Maligne Canyon

November 11, 2011

Before I departed, it was a surprise that there was no snow on the ground as of Remembrance Day in Edmonton.  There were parts of the province that has seen small amounts of snow, but overall the weather hasn't adapted to winter yet.  On the trip into the mountains there were pockets of snow collected in the fields, and some mountain tops had snow, but not all of them.

It was a mix of snow and rain on the drive through Jasper National Park and I suspected my first option of seeing Bridal Veil Falls wouldn't turn out to be as stunning as she could.  Some rivers, streams and even lakes were slightly frozen, so this told me that the water flow was likely restricted.  Which is why I turned to Maligne Canyon Falls, as I knew it was going to be flowing for some time until the hard frost and -30 weather started.

Maligne Canyon is a very powerful waterfall on the top section, cutting through rock and wearing it down, which over the years helped in forming the canyon that is predominant today.  The lower tier of the waterfall is more susceptible to being frozen, as it's a curtain waterfall.  It's interesting to see two opposing types being displayed in one waterfall.  On the top the Plunge is powerful and ruthless, forcing rock formations to evolve offer the years; and on the bottom a peaceful Curtain, a sign of tranquility and serenity.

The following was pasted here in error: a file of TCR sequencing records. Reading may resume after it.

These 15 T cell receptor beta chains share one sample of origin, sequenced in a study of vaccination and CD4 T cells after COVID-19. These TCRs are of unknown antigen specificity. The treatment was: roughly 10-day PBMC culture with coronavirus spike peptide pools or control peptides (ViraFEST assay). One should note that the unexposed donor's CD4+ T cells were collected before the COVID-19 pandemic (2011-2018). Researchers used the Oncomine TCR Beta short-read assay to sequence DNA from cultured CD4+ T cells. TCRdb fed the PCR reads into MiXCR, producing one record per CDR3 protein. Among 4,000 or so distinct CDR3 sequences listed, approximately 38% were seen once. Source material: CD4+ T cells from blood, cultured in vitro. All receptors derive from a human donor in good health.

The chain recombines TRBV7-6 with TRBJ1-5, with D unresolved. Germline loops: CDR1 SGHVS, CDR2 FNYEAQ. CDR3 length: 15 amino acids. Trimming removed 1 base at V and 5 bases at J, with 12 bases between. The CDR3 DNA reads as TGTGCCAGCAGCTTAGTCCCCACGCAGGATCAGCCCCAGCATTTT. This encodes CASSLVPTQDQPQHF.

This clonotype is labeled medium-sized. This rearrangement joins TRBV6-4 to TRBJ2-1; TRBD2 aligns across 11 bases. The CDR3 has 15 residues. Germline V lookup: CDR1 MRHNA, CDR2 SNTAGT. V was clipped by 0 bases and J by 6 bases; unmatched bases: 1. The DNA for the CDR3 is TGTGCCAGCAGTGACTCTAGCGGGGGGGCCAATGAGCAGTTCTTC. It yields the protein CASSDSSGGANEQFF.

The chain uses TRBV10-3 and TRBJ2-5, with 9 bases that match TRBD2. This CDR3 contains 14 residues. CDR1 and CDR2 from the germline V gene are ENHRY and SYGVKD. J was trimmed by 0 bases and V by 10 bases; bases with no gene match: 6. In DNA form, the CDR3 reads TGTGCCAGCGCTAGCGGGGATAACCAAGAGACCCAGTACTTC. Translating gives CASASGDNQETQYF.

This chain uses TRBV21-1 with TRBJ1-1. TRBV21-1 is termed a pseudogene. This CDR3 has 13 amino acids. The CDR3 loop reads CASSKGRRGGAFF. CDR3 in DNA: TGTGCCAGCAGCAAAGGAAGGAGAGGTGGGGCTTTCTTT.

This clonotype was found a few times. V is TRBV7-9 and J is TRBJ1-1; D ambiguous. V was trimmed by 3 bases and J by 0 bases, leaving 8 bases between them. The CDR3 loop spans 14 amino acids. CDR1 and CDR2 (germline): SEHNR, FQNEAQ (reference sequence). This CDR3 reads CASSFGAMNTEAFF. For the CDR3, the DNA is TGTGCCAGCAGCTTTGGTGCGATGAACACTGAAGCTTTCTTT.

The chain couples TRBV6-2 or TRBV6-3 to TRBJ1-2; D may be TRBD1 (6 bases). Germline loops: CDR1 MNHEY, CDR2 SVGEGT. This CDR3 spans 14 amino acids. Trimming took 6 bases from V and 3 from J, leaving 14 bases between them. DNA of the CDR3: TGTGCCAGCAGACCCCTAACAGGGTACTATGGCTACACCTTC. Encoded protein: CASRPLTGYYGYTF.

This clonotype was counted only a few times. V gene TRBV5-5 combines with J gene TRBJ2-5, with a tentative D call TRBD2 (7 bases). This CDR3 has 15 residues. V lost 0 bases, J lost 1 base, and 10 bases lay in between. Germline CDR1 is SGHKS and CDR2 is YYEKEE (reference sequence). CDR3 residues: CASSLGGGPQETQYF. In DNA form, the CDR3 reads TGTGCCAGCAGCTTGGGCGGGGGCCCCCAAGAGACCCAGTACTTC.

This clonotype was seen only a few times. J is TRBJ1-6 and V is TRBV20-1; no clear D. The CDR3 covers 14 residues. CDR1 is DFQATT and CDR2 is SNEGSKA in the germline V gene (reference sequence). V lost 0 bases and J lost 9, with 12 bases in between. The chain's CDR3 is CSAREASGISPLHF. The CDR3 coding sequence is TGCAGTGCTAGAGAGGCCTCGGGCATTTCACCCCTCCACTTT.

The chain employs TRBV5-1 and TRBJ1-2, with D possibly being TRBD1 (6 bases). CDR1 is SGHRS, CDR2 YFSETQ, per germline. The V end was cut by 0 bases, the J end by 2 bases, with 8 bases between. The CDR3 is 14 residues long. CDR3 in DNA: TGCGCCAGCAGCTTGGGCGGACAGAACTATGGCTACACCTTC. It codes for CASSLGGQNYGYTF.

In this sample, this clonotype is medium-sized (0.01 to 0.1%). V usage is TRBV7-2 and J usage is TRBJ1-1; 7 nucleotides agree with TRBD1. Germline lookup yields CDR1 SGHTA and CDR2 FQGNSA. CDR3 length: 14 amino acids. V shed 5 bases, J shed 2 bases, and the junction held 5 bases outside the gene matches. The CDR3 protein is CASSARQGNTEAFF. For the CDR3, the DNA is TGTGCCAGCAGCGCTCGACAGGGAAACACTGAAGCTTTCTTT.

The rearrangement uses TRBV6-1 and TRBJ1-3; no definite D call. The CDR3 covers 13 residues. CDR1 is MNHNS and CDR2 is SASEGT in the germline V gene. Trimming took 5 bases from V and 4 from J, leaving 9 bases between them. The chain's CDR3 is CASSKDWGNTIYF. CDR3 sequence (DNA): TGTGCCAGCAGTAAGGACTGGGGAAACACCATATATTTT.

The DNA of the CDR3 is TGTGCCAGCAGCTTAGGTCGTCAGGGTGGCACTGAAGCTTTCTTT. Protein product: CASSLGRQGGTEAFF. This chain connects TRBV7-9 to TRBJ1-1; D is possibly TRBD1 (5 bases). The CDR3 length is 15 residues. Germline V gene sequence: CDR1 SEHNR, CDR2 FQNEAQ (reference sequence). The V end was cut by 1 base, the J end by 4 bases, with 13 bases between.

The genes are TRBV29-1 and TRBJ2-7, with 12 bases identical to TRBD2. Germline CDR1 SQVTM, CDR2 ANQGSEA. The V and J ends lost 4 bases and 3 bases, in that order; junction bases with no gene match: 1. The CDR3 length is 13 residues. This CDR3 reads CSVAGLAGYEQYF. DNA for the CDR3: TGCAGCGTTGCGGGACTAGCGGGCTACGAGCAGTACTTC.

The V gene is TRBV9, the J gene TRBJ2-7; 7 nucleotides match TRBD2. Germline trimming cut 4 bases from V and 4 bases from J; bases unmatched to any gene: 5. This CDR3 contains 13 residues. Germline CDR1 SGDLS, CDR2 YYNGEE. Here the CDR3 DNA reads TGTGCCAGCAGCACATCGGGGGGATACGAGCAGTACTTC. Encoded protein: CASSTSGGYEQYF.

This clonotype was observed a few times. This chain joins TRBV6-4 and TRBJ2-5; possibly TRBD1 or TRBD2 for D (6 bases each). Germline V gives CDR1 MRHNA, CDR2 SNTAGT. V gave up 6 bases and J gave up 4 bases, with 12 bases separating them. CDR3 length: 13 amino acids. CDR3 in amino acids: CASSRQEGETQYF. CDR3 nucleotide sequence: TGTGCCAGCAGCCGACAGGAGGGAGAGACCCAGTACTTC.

As I've been to this location before, I was aware of the hike involved.  The waterfall isn't more than a 10 minute hike from the parking lot at the top.  However the hike back up to the car is significantly more exhausting.  A novice hiker would be able to make this journey and from the picture displayed above, the trail is even safe for children.  Though the decent is slightly steep, which may take a bit longer to return to your vehicle.

To find this waterfall; on your journey towards Jasper from Edmonton, be sure to bypass the exit for the town of Jasper.  Continue until you see a sign marked Maligne Canyon.  The road will be on your left hand side and clearly starts with a small bridge.  Bear left again at the immediate fork, and continue on the road until there is another sign for the canyon.  You will be lead onto a parking lot and should hear rushing water from there.